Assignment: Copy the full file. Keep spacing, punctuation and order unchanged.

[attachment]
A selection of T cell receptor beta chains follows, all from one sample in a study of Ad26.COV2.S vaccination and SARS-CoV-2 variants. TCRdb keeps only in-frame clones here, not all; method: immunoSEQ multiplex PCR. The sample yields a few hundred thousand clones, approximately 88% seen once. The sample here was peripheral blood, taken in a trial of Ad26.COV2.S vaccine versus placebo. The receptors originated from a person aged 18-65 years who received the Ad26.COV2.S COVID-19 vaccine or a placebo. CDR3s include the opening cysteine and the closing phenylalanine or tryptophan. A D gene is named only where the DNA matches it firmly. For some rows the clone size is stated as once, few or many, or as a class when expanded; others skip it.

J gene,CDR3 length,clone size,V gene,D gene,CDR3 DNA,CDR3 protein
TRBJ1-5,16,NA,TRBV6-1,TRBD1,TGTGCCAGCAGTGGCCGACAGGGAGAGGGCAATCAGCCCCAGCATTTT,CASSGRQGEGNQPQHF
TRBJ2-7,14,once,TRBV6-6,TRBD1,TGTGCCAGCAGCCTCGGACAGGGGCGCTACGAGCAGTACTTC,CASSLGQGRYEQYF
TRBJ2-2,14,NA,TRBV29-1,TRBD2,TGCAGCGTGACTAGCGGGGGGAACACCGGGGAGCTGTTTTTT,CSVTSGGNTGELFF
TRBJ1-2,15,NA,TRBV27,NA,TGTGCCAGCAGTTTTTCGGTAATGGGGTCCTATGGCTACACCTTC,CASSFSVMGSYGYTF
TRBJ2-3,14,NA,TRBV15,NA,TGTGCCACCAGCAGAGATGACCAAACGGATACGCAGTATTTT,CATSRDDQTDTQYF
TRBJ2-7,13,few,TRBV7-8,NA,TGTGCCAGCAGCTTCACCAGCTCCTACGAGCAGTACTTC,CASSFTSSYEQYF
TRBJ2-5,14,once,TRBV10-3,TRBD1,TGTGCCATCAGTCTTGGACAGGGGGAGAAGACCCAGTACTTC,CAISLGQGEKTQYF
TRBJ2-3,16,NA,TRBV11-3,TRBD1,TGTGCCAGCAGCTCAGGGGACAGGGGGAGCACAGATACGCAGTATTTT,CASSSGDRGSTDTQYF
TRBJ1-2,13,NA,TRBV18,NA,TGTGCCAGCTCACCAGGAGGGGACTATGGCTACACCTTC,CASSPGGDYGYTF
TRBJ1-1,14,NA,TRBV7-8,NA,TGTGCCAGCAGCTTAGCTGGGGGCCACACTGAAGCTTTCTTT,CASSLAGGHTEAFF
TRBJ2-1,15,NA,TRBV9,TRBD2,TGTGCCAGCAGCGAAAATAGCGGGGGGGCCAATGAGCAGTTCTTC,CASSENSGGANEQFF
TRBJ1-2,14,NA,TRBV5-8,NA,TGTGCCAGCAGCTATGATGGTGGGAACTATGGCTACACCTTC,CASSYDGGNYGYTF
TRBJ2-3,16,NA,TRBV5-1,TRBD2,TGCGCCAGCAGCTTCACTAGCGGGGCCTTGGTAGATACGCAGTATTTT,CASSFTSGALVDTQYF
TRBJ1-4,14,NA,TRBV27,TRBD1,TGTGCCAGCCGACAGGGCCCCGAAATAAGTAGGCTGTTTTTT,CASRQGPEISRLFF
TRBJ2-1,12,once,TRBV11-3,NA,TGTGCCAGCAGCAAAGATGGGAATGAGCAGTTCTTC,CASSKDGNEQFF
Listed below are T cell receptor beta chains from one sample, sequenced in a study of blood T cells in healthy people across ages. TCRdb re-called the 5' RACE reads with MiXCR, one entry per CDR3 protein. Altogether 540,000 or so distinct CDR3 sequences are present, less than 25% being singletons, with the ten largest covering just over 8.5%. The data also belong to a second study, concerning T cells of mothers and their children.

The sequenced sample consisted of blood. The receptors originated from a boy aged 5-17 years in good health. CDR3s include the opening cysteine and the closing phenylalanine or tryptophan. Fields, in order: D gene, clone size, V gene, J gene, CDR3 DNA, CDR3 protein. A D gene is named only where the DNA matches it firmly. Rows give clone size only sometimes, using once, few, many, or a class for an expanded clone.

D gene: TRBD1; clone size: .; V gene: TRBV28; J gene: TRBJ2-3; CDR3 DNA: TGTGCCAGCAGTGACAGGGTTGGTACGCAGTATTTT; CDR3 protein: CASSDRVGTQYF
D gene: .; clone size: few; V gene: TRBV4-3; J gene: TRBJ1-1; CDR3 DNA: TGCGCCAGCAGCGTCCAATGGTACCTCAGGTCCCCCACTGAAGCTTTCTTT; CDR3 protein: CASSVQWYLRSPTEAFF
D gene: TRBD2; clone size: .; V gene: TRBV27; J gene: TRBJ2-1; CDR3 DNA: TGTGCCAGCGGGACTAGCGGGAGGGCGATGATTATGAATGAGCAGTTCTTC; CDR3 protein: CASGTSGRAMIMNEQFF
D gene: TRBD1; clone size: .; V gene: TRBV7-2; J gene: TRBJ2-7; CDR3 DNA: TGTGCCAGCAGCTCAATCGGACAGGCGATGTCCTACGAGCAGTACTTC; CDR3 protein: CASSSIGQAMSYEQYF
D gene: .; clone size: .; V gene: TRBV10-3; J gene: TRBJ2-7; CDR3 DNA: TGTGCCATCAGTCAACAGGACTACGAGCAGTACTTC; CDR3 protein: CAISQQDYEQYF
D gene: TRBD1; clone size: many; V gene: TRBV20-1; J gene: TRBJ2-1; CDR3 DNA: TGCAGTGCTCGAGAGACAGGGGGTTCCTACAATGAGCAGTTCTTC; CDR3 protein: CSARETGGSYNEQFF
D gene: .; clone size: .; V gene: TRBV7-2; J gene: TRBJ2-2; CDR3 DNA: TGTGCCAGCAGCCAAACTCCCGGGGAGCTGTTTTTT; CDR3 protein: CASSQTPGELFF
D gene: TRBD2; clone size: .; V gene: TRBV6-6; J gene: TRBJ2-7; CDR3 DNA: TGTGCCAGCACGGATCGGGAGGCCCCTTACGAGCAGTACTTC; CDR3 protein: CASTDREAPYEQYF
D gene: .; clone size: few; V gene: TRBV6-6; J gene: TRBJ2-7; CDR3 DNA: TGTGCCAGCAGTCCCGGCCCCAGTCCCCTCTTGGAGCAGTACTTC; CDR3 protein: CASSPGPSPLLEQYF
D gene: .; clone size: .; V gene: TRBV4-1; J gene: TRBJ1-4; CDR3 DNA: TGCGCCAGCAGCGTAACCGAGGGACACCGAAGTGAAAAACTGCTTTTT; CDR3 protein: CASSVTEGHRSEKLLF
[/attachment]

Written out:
A selection of T cell receptor beta chains follows, all from one sample in a study of Ad26.COV2.S vaccination and SARS-CoV-2 variants. TCRdb keeps only in-frame clones here, not all; method: immunoSEQ multiplex PCR. The sample yields a few hundred thousand clones, approximately 88% seen once. The sample here was peripheral blood, taken in a trial of Ad26.COV2.S vaccine versus placebo. The receptors originated from a person aged 18-65 years who received the Ad26.COV2.S COVID-19 vaccine or a placebo. CDR3s include the opening cysteine and the closing phenylalanine or tryptophan. A D gene is named only where the DNA matches it firmly. For some rows the clone size is stated as once, few or many, or as a class when expanded; others skip it.

J gene,CDR3 length,clone size,V gene,D gene,CDR3 DNA,CDR3 protein
TRBJ1-5,16,NA,TRBV6-1,TRBD1,TGTGCCAGCAGTGGCCGACAGGGAGAGGGCAATCAGCCCCAGCATTTT,CASSGRQGEGNQPQHF
TRBJ2-7,14,once,TRBV6-6,TRBD1,TGTGCCAGCAGCCTCGGACAGGGGCGCTACGAGCAGTACTTC,CASSLGQGRYEQYF
TRBJ2-2,14,NA,TRBV29-1,TRBD2,TGCAGCGTGACTAGCGGGGGGAACACCGGGGAGCTGTTTTTT,CSVTSGGNTGELFF
TRBJ1-2,15,NA,TRBV27,NA,TGTGCCAGCAGTTTTTCGGTAATGGGGTCCTATGGCTACACCTTC,CASSFSVMGSYGYTF
TRBJ2-3,14,NA,TRBV15,NA,TGTGCCACCAGCAGAGATGACCAAACGGATACGCAGTATTTT,CATSRDDQTDTQYF
TRBJ2-7,13,few,TRBV7-8,NA,TGTGCCAGCAGCTTCACCAGCTCCTACGAGCAGTACTTC,CASSFTSSYEQYF
TRBJ2-5,14,once,TRBV10-3,TRBD1,TGTGCCATCAGTCTTGGACAGGGGGAGAAGACCCAGTACTTC,CAISLGQGEKTQYF
TRBJ2-3,16,NA,TRBV11-3,TRBD1,TGTGCCAGCAGCTCAGGGGACAGGGGGAGCACAGATACGCAGTATTTT,CASSSGDRGSTDTQYF
TRBJ1-2,13,NA,TRBV18,NA,TGTGCCAGCTCACCAGGAGGGGACTATGGCTACACCTTC,CASSPGGDYGYTF
TRBJ1-1,14,NA,TRBV7-8,NA,TGTGCCAGCAGCTTAGCTGGGGGCCACACTGAAGCTTTCTTT,CASSLAGGHTEAFF
TRBJ2-1,15,NA,TRBV9,TRBD2,TGTGCCAGCAGCGAAAATAGCGGGGGGGCCAATGAGCAGTTCTTC,CASSENSGGANEQFF
TRBJ1-2,14,NA,TRBV5-8,NA,TGTGCCAGCAGCTATGATGGTGGGAACTATGGCTACACCTTC,CASSYDGGNYGYTF
TRBJ2-3,16,NA,TRBV5-1,TRBD2,TGCGCCAGCAGCTTCACTAGCGGGGCCTTGGTAGATACGCAGTATTTT,CASSFTSGALVDTQYF
TRBJ1-4,14,NA,TRBV27,TRBD1,TGTGCCAGCCGACAGGGCCCCGAAATAAGTAGGCTGTTTTTT,CASRQGPEISRLFF
TRBJ2-1,12,once,TRBV11-3,NA,TGTGCCAGCAGCAAAGATGGGAATGAGCAGTTCTTC,CASSKDGNEQFF
Listed below are T cell receptor beta chains from one sample, sequenced in a study of blood T cells in healthy people across ages. TCRdb re-called the 5' RACE reads with MiXCR, one entry per CDR3 protein. Altogether 540,000 or so distinct CDR3 sequences are present, less than 25% being singletons, with the ten largest covering just over 8.5%. The data also belong to a second study, concerning T cells of mothers and their children.

The sequenced sample consisted of blood. The receptors originated from a boy aged 5-17 years in good health. CDR3s include the opening cysteine and the closing phenylalanine or tryptophan. Fields, in order: D gene, clone size, V gene, J gene, CDR3 DNA, CDR3 protein. A D gene is named only where the DNA matches it firmly. Rows give clone size only sometimes, using once, few, many, or a class for an expanded clone.

D gene: TRBD1; clone size: .; V gene: TRBV28; J gene: TRBJ2-3; CDR3 DNA: TGTGCCAGCAGTGACAGGGTTGGTACGCAGTATTTT; CDR3 protein: CASSDRVGTQYF
D gene: .; clone size: few; V gene: TRBV4-3; J gene: TRBJ1-1; CDR3 DNA: TGCGCCAGCAGCGTCCAATGGTACCTCAGGTCCCCCACTGAAGCTTTCTTT; CDR3 protein: CASSVQWYLRSPTEAFF
D gene: TRBD2; clone size: .; V gene: TRBV27; J gene: TRBJ2-1; CDR3 DNA: TGTGCCAGCGGGACTAGCGGGAGGGCGATGATTATGAATGAGCAGTTCTTC; CDR3 protein: CASGTSGRAMIMNEQFF
D gene: TRBD1; clone size: .; V gene: TRBV7-2; J gene: TRBJ2-7; CDR3 DNA: TGTGCCAGCAGCTCAATCGGACAGGCGATGTCCTACGAGCAGTACTTC; CDR3 protein: CASSSIGQAMSYEQYF
D gene: .; clone size: .; V gene: TRBV10-3; J gene: TRBJ2-7; CDR3 DNA: TGTGCCATCAGTCAACAGGACTACGAGCAGTACTTC; CDR3 protein: CAISQQDYEQYF
D gene: TRBD1; clone size: many; V gene: TRBV20-1; J gene: TRBJ2-1; CDR3 DNA: TGCAGTGCTCGAGAGACAGGGGGTTCCTACAATGAGCAGTTCTTC; CDR3 protein: CSARETGGSYNEQFF
D gene: .; clone size: .; V gene: TRBV7-2; J gene: TRBJ2-2; CDR3 DNA: TGTGCCAGCAGCCAAACTCCCGGGGAGCTGTTTTTT; CDR3 protein: CASSQTPGELFF
D gene: TRBD2; clone size: .; V gene: TRBV6-6; J gene: TRBJ2-7; CDR3 DNA: TGTGCCAGCACGGATCGGGAGGCCCCTTACGAGCAGTACTTC; CDR3 protein: CASTDREAPYEQYF
D gene: .; clone size: few; V gene: TRBV6-6; J gene: TRBJ2-7; CDR3 DNA: TGTGCCAGCAGTCCCGGCCCCAGTCCCCTCTTGGAGCAGTACTTC; CDR3 protein: CASSPGPSPLLEQYF
D gene: .; clone size: .; V gene: TRBV4-1; J gene: TRBJ1-4; CDR3 DNA: TGCGCCAGCAGCGTAACCGAGGGACACCGAAGTGAAAAACTGCTTTTT; CDR3 protein: CASSVTEGHRSEKLLF